These issues hampered me so I could never be specific but I always made a point of talking about it as openly as I could if the subject came up. When I actually realized that there was an issue with the games press turning a blind eye to all of this was when the allegations about Jeffrey “Lyte” Lin being abusive towards his ex partners were public. Lin had been something of a darling with the mainstream games press because he had echoed their sentiments about how terrible gamers were online. He even helped popularize what would rapidly become one of their favorite terms to use to describe gaming culture – “toxicity.” He openly spoke of the same mission that the mainstream games press do, that it was somehow on him to make the internet a better place, that he could turn every angry 12 year old League of Legends player having a bad day into a paragon of virtue. That he alone could stop nasty words being typed online through using the game as a conduit for re-education.
Being the posterboy for saintly behavior online made the allegations about him especially newsworthy. I investigated this situation, interviewing those affected and was sent evidence by other Riot employees that showed two things. Firstly, there was certainly some substance to the allegations and secondly it was part of a pattern of behaviour that people were aware of at the company. In trying to get this story published I realised just how unwilling anyone was to go against Riot Games. I wasn’t sure if this was fear over them being notoriously litigious or, as I suspect, that because they were considered to be politically aligned with these outlets, that they simply let it slide. I sent it out to multiple publications and no-one wanted to run it. I had to tell the women whose lives had been made a misery that I simply couldn’t do anything. Releasing it all into the public domain anonymously was irresponsible, publishing it under my name left me legally exposed with no masthead to protect me should a lawsuit come my way. Even here I tread carefully but will add that several sources told me it was no coincidence that Lin left the company not long after these allegations were made public and to little fanfare.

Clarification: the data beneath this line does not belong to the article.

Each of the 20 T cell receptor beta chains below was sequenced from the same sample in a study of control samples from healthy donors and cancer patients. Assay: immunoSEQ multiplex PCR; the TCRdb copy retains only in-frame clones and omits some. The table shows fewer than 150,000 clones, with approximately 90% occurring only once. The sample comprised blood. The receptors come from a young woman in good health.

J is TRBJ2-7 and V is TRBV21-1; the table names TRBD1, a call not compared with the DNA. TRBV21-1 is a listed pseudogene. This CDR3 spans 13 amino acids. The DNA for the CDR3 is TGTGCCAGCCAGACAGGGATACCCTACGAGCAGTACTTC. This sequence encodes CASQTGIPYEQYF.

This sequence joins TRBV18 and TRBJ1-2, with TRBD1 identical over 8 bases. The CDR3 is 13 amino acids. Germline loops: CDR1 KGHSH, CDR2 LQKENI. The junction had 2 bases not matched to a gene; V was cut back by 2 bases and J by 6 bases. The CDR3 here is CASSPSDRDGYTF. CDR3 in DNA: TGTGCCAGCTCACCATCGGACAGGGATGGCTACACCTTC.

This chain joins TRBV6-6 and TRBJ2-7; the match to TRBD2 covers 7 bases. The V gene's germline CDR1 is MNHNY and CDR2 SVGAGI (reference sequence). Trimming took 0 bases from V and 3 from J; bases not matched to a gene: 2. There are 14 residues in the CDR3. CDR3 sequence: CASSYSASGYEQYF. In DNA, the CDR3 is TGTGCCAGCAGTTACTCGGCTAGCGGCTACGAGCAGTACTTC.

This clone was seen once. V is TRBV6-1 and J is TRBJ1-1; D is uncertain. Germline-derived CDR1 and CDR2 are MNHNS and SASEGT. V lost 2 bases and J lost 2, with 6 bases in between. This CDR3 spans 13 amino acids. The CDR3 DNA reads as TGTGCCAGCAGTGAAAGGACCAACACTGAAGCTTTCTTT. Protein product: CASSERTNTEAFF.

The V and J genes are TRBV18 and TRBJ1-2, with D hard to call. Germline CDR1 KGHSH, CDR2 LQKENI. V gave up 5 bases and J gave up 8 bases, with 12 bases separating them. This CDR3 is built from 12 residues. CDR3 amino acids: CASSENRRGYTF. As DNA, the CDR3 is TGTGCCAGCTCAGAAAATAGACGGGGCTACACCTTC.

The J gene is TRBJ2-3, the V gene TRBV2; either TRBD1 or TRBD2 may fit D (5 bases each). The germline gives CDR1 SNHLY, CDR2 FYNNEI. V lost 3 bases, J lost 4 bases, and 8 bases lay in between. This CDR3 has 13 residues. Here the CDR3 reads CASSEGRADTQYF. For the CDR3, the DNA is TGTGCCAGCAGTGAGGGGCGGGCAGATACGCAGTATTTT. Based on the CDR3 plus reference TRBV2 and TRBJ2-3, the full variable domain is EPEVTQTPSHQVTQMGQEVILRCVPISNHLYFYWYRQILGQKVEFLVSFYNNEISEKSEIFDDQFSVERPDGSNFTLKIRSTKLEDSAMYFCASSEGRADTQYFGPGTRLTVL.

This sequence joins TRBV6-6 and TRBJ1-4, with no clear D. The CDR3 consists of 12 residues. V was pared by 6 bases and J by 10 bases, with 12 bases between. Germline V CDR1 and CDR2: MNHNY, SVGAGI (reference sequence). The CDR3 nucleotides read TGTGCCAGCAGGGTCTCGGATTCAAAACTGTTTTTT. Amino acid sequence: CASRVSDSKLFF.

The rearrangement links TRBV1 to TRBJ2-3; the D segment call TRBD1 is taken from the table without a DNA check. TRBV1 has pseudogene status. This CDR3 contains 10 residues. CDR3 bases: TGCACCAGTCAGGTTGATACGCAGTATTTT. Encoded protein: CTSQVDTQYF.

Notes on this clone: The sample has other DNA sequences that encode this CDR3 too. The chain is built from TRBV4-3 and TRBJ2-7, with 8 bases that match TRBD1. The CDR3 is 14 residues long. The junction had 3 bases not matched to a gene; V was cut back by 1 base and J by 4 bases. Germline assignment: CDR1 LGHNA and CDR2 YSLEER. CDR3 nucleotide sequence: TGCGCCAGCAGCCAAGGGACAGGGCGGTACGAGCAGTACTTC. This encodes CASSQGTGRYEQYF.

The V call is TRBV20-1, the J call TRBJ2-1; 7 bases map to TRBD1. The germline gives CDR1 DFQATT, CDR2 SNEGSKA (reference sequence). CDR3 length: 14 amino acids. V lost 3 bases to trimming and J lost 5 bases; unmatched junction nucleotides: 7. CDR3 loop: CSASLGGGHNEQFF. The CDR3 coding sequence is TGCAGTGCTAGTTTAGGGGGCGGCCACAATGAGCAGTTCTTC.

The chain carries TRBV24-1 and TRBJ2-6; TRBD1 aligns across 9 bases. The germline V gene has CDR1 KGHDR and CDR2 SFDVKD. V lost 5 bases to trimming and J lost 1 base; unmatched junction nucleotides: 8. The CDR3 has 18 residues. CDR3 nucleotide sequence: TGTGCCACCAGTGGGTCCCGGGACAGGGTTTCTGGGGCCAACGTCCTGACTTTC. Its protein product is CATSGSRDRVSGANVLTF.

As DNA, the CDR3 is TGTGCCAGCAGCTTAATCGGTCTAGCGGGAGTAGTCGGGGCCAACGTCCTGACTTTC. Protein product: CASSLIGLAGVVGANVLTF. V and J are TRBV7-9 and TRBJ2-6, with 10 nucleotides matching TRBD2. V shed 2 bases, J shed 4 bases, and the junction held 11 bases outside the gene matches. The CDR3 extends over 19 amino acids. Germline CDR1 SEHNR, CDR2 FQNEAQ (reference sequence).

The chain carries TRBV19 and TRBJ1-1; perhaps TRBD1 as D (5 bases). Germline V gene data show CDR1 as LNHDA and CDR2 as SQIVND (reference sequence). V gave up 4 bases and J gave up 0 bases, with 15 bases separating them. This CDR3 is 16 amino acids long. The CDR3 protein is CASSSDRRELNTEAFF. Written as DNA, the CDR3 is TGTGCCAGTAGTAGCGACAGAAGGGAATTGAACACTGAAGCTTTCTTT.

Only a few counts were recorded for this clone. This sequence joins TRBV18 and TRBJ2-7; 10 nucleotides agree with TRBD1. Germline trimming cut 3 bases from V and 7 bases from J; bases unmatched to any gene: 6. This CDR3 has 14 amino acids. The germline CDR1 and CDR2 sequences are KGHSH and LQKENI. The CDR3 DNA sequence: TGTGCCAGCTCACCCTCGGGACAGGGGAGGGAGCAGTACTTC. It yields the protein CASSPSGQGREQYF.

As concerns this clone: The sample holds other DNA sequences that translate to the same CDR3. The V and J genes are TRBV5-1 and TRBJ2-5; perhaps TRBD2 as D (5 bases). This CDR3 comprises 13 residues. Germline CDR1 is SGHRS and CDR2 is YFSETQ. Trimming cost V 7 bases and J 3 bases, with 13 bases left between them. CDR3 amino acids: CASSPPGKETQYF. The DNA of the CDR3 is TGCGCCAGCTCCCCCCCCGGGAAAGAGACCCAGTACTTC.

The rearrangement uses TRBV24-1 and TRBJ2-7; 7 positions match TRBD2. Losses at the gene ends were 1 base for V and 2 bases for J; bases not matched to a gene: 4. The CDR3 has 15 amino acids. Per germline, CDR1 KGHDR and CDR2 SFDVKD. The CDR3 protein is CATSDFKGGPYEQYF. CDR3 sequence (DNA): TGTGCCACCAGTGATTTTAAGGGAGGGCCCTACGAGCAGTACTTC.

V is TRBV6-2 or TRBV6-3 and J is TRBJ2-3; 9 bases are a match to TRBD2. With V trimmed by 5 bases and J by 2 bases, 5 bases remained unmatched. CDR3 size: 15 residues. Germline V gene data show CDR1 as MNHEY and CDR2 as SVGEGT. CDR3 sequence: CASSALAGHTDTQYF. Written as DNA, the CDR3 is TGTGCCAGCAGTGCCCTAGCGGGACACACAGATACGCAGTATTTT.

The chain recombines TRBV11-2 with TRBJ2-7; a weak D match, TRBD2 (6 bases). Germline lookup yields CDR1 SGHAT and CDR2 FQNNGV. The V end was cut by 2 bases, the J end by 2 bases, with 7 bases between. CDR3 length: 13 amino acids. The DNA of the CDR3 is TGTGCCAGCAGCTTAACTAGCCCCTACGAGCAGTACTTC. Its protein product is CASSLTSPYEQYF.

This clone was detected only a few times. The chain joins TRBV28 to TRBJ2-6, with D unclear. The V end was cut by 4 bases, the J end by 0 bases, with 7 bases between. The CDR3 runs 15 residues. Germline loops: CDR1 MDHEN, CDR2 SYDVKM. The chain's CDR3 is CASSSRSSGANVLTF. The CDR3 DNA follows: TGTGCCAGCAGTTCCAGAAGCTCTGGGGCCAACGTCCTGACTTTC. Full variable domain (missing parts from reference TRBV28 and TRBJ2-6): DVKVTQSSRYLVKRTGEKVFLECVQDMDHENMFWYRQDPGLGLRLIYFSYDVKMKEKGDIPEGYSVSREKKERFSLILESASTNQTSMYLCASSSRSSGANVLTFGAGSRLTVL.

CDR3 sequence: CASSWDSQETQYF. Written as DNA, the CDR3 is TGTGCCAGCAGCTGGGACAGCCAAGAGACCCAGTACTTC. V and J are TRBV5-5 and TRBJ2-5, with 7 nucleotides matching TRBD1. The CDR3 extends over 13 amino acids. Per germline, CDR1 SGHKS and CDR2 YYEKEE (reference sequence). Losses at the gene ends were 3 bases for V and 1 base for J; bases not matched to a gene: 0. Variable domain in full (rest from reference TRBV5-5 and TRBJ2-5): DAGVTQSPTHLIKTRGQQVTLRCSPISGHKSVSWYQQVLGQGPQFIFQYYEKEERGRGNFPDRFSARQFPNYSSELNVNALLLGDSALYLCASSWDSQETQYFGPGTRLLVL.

Speaking complete truth there are, of course, some flaws with the report. I am not a fool. I acknowledge them too. Many will try and discredit the publication itself. Yes, Kotaku have produced some absolutely turgid pieces that exemplify everything wrong with the new wave of games journalism; uncharitable hit pieces, selectively skewed reportage imbued with political bias and, albeit infrequently, out and out fallacies. As one of Kotaku’s biggest critics, going back years before they openly sacrificed journalistic integrity at the altar of WOKE, I feel it’s important to remind you that even they are still capable of good work and on occasion produce it. This is one of those times.